Are you a homeowner in need of cash and are considering taking out equity in your home? Borrowing against your home’s equity is a way to consolidate bills, pay medical or educational expenses, or make home repairs. Understanding the different types of home equity loans will help you avoid paying too much for the financing; here are several tips to help you decide if borrowing against your equity is right for you.
Cash Out Mortgage Refinancing
Refinancing your home with cash back means taking out a new mortgage to pay off your existing loan while borrowing more than the payoff balance of your loan. The difference between your payoff balance and the amount you borrow will be paid to you in cash at closing. Cash back refinancing is great for homeowners who have a significant amount of equity to borrow against or if you need to improve the terms of your existing mortgage. It is important to remain in your home long enough to recoup the expenses from refinancing your existing mortgage.
Second Mortgage Loans
Taking out a second mortgage will get you a higher interest rate than if you were refinancing with cash back. The reason for this is that your home will be secured by two loans often from different lenders. The second lender shoulders more risk than the first and will pass that risk on to you the borrower with a higher mortgage rate. Second mortgages cost less in upfront fees than refinancing; however, because the loan is secured by your home the rates are typically lower than signature loans or credit cards.
Home Equity Lines of Credit
Using a Home Equity Line of Credit allows you to borrow as you need money and have the advantage of paying interest only on the loan’s balance. A home equity line can be an extremely flexible and many offer debit cards for ease of access to your funds. There is additional risk involved with a Home Equity Line of Credit as the ease of access to your equity may result in borrowing more than you intended. If you have difficulty managing your money this might not be the best loan for you.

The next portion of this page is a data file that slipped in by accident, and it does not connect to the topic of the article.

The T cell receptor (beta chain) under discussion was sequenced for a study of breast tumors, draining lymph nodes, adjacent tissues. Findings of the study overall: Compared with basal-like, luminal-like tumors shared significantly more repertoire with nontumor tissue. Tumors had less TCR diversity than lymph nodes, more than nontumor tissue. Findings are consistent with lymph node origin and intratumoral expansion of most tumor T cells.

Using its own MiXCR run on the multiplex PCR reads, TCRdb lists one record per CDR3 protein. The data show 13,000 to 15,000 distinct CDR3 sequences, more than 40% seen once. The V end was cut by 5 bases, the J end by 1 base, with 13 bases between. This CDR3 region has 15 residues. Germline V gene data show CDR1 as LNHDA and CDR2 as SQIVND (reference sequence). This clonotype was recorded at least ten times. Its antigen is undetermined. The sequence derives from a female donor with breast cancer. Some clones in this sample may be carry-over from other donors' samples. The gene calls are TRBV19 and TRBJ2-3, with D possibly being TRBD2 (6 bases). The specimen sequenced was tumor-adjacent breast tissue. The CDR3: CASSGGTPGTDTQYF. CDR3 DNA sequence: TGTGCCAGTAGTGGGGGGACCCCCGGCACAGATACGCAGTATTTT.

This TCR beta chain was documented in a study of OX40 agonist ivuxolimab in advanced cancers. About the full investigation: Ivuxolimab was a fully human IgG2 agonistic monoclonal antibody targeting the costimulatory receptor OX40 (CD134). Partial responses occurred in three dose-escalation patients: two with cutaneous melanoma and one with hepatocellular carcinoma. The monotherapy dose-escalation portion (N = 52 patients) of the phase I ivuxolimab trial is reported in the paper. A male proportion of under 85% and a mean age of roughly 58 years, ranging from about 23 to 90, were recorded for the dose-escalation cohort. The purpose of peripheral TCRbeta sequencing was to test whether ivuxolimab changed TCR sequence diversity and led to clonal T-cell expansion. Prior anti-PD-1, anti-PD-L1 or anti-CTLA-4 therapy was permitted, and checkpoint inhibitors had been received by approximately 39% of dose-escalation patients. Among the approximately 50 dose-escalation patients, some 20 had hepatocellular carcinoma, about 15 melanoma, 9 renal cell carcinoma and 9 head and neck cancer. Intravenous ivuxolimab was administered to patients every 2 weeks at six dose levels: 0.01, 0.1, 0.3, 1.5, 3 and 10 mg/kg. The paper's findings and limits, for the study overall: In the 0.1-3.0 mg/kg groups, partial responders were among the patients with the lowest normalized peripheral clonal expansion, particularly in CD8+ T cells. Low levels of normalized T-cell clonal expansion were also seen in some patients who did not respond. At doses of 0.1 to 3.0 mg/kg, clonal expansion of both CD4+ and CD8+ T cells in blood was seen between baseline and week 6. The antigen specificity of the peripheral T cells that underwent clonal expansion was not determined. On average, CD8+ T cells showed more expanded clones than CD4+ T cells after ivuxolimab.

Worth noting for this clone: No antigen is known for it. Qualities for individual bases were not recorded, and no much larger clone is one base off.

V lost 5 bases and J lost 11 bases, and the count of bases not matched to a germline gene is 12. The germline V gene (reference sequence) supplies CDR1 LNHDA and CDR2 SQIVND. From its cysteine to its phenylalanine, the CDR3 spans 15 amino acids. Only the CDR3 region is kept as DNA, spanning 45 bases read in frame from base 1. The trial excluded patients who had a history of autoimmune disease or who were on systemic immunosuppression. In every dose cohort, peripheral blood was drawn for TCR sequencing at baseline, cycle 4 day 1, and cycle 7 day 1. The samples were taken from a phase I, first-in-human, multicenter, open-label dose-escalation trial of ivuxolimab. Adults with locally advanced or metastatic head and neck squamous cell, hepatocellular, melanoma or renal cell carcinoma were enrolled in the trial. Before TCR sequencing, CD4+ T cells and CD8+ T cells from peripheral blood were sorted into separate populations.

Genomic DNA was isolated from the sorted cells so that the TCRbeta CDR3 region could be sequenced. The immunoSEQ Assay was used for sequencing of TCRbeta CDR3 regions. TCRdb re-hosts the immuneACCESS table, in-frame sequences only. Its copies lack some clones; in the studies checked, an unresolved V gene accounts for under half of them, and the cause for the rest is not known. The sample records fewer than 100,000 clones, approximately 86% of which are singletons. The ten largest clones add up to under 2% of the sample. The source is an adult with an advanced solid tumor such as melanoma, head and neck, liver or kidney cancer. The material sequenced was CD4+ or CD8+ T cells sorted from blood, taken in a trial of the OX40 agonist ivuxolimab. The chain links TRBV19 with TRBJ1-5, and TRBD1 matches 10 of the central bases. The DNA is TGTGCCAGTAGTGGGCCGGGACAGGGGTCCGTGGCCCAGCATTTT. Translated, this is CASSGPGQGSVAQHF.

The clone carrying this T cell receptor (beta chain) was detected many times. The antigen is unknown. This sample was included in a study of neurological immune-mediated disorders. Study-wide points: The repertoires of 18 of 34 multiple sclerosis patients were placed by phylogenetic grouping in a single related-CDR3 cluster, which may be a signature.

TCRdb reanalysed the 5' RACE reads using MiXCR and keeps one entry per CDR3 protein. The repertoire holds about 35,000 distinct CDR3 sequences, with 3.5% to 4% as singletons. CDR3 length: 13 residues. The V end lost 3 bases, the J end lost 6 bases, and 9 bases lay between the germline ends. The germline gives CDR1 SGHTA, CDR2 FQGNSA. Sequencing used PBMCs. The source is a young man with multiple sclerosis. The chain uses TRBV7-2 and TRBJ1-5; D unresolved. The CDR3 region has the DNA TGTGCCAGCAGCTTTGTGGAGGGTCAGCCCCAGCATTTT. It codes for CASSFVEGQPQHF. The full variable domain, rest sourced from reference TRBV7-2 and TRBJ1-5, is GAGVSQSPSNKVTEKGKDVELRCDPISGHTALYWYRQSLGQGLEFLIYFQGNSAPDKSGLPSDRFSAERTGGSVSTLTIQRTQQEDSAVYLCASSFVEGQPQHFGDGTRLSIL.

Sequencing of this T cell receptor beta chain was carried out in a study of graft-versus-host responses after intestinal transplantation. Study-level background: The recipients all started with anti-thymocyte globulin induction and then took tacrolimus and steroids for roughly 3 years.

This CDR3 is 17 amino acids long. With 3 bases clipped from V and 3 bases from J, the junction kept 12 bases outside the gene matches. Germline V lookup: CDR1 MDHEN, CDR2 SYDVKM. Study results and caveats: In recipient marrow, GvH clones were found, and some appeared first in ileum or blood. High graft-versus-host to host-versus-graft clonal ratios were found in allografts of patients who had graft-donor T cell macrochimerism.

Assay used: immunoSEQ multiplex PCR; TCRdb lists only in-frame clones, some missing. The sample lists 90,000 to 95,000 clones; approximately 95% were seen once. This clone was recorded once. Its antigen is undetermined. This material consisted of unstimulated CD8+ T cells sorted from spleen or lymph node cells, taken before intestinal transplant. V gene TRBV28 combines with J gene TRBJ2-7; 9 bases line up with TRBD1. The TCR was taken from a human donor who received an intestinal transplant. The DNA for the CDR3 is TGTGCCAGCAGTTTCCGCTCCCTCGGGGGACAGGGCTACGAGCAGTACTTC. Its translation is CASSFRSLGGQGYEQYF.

Tax Deductible Interest
The interest you pay on cash out refinancing or home equity loans is typically tax deductible. If you borrow more than your home is worth or if you have second mortgages for more than $100,000 the IRS could deny your deduction.
Is a Home Equity Loan Right For You?
Make sure the reason you are borrowing warrants dipping into your equity. While the equity in your home belongs to you, it doesn’t make sense to borrow for something like a vacation or to purchase an automobile. If you need cash for some financial goal or to make improvements to your home or even start a business, cashing out your equity could be a wise financial decision. Remember that your home should not be the piggybank you dip into whenever you need a cash fix.